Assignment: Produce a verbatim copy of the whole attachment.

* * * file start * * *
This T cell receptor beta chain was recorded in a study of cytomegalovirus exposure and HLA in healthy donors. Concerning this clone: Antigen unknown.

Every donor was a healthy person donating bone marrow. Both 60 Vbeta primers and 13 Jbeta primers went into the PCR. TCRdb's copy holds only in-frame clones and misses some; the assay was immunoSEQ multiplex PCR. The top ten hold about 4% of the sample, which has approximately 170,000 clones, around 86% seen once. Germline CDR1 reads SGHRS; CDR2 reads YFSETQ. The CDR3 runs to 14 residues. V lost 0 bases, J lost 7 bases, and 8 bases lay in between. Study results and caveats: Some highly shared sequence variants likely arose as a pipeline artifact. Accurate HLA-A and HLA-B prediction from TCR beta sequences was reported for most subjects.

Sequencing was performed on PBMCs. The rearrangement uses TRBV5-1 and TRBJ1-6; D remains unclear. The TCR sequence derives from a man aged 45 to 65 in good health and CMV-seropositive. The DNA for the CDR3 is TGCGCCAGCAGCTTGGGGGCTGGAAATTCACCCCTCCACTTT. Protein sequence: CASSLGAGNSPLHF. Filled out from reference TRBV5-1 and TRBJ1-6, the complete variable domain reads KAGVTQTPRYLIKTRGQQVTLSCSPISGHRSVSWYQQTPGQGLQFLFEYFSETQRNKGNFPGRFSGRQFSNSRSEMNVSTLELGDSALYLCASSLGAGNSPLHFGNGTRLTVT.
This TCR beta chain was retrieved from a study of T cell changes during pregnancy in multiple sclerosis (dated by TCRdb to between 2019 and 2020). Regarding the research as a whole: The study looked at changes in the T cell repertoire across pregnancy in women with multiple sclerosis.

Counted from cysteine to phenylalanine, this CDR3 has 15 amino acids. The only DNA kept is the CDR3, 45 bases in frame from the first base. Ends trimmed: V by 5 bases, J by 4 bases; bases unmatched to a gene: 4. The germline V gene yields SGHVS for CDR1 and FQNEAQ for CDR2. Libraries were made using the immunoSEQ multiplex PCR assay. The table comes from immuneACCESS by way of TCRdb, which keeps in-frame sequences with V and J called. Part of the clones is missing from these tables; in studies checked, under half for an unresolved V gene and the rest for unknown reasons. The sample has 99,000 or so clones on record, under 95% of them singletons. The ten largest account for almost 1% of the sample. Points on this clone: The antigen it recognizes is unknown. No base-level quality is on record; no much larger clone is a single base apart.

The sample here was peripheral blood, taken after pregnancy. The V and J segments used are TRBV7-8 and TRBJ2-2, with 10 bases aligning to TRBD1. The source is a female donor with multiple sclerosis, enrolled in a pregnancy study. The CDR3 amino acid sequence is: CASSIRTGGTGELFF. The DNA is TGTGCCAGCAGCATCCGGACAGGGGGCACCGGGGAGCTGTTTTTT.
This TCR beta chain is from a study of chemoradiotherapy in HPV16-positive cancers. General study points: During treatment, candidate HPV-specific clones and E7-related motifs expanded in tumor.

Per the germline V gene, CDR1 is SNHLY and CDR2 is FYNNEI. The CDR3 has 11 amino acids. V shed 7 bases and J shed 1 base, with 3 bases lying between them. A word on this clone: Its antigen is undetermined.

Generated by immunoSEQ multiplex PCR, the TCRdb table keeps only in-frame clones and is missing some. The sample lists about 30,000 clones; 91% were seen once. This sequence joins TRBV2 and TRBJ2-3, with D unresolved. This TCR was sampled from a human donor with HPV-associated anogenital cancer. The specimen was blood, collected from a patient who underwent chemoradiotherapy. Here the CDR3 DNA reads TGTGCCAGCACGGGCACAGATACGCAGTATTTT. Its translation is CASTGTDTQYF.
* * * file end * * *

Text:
This T cell receptor beta chain was recorded in a study of cytomegalovirus exposure and HLA in healthy donors. Concerning this clone: Antigen unknown.

Every donor was a healthy person donating bone marrow. Both 60 Vbeta primers and 13 Jbeta primers went into the PCR. TCRdb's copy holds only in-frame clones and misses some; the assay was immunoSEQ multiplex PCR. The top ten hold about 4% of the sample, which has approximately 170,000 clones, around 86% seen once. Germline CDR1 reads SGHRS; CDR2 reads YFSETQ. The CDR3 runs to 14 residues. V lost 0 bases, J lost 7 bases, and 8 bases lay in between. Study results and caveats: Some highly shared sequence variants likely arose as a pipeline artifact. Accurate HLA-A and HLA-B prediction from TCR beta sequences was reported for most subjects.

Sequencing was performed on PBMCs. The rearrangement uses TRBV5-1 and TRBJ1-6; D remains unclear. The TCR sequence derives from a man aged 45 to 65 in good health and CMV-seropositive. The DNA for the CDR3 is TGCGCCAGCAGCTTGGGGGCTGGAAATTCACCCCTCCACTTT. Protein sequence: CASSLGAGNSPLHF. Filled out from reference TRBV5-1 and TRBJ1-6, the complete variable domain reads KAGVTQTPRYLIKTRGQQVTLSCSPISGHRSVSWYQQTPGQGLQFLFEYFSETQRNKGNFPGRFSGRQFSNSRSEMNVSTLELGDSALYLCASSLGAGNSPLHFGNGTRLTVT.
This TCR beta chain was retrieved from a study of T cell changes during pregnancy in multiple sclerosis (dated by TCRdb to between 2019 and 2020). Regarding the research as a whole: The study looked at changes in the T cell repertoire across pregnancy in women with multiple sclerosis.

Counted from cysteine to phenylalanine, this CDR3 has 15 amino acids. The only DNA kept is the CDR3, 45 bases in frame from the first base. Ends trimmed: V by 5 bases, J by 4 bases; bases unmatched to a gene: 4. The germline V gene yields SGHVS for CDR1 and FQNEAQ for CDR2. Libraries were made using the immunoSEQ multiplex PCR assay. The table comes from immuneACCESS by way of TCRdb, which keeps in-frame sequences with V and J called. Part of the clones is missing from these tables; in studies checked, under half for an unresolved V gene and the rest for unknown reasons. The sample has 99,000 or so clones on record, under 95% of them singletons. The ten largest account for almost 1% of the sample. Points on this clone: The antigen it recognizes is unknown. No base-level quality is on record; no much larger clone is a single base apart.

The sample here was peripheral blood, taken after pregnancy. The V and J segments used are TRBV7-8 and TRBJ2-2, with 10 bases aligning to TRBD1. The source is a female donor with multiple sclerosis, enrolled in a pregnancy study. The CDR3 amino acid sequence is: CASSIRTGGTGELFF. The DNA is TGTGCCAGCAGCATCCGGACAGGGGGCACCGGGGAGCTGTTTTTT.
This TCR beta chain is from a study of chemoradiotherapy in HPV16-positive cancers. General study points: During treatment, candidate HPV-specific clones and E7-related motifs expanded in tumor.

Per the germline V gene, CDR1 is SNHLY and CDR2 is FYNNEI. The CDR3 has 11 amino acids. V shed 7 bases and J shed 1 base, with 3 bases lying between them. A word on this clone: Its antigen is undetermined.

Generated by immunoSEQ multiplex PCR, the TCRdb table keeps only in-frame clones and is missing some. The sample lists about 30,000 clones; 91% were seen once. This sequence joins TRBV2 and TRBJ2-3, with D unresolved. This TCR was sampled from a human donor with HPV-associated anogenital cancer. The specimen was blood, collected from a patient who underwent chemoradiotherapy. Here the CDR3 DNA reads TGTGCCAGCACGGGCACAGATACGCAGTATTTT. Its translation is CASTGTDTQYF.